Google has launched a new video chat app called ‘Duo’. With this, Google is ready to take on Apple’s Face Time, Microsoft’s Skype and Facebook’s Messenger app.
‘Duo’ isn’t much different from the other video chatting services, except that it gives a glimpse at who is making the call, helping the recipient decide whether to answer. Google calls this feature, "Knock, knock".
The new app, announced in May, is being released on Tuesday as a free service for phones running on Google’s Android operating system as well as Apple’s iPhones.
“Today, we're releasing Google Duo - a simple 1-to-1 video calling app available for Android and iOS. Duo takes the complexity out of video calling, so that you can be together in the moment wherever you are,” the company posted on its official blog.
Like FaceTime for iPhones, ‘Duo’ only requires a person’s phone number to connect. Many other services require both participants to have account logins to use their video calling options.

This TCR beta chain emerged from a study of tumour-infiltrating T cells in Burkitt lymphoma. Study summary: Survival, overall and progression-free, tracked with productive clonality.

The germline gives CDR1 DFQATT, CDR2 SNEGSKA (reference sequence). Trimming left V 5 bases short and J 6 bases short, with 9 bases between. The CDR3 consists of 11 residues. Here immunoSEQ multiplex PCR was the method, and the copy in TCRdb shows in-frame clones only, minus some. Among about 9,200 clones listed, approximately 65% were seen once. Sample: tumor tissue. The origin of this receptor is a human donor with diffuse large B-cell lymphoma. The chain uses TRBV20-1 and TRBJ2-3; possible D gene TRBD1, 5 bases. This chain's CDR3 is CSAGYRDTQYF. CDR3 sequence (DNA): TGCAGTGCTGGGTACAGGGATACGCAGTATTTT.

Google has been offering video calling through its Hangout feature for several years, but the internet company is now tailoring that service for business meetings.
Duo is being billed as a simpler, more reliable way to see friends and family as you talk to them.
It is the first of two new mobile apps that Google, owned by Alphabet Inc., has planned for this summer.
The Mountain View, California, company also is preparing to unveil a new messaging app called Allo featuring a robotic assistant that will suggest automated responses to texts.
Google claims that all Duo calls are end-to-end encrypted.
Furthermore, it says the video chat app will switch between Wi-Fi and cellular data automatically without dropping your call.